PARIS: Europe’s Gaia satellite has produced a “stunning” 3-D map, published on Wednesday, of more than a billion stars in our Milky Way galaxy, complete with their distance from Earth, their colour, and their motion through space.
The eagerly-anticipated catalogue was compiled from data gathered by Gaia on some 1.7 billion stars over 22 months in 2014-2016, from its unique vantage point in space about 1.5 million kilometres (930,000 miles) from Earth.
“The dataset is very rich and we believe it will revolutionise astronomy and our understanding of the Milky Way,” Gaia’s scientific operations manager Uwe Lammers told AFP of the massive data release. “This catalogue is the most precise, most complete catalogue that has ever been produced. It allows studies which have not been possible before.”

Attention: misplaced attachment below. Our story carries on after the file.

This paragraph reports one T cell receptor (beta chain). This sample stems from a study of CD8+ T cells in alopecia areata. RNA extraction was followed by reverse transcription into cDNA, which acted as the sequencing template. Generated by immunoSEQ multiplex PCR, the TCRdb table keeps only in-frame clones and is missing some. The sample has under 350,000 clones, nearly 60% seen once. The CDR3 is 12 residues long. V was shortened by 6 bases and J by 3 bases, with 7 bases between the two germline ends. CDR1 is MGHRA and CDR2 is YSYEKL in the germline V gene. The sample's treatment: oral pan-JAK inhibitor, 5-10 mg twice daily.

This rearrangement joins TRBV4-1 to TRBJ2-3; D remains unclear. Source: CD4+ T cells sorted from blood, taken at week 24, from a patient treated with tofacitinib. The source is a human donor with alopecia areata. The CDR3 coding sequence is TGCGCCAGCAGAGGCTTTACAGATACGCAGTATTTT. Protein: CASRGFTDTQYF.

Launched in 2013, Gaia gathers data on about 100,000 stars per minute — some 500 million measurements per day. Its first map was published in September 2016, with about 1.15 billion stars.
The map contains 1.7 billion stars “for which we can tell where they are in the sky with very high accuracy, and how bright they are,” said Anthony Brown of the Gaia Data Processing and Analysis Consortium.
With all this data, “we can make a map of the whole night sky,” said Brown, who described the end result as “stunning”.
“You see the whole Milky Way in motion around its axis.” Gaia also revealed the orbits of some 14,000 “solar system objects” — mapped as an intricate spiderweb of space rocks orbiting the Sun. “It represents the most accurate survey ever of asteroids in the Solar System,” said Brown.
More will be added in future updates. Information sent to Earth by Gaia is collated by 450 scientists from 20 countries.
Published in Dawn, April 26th, 2018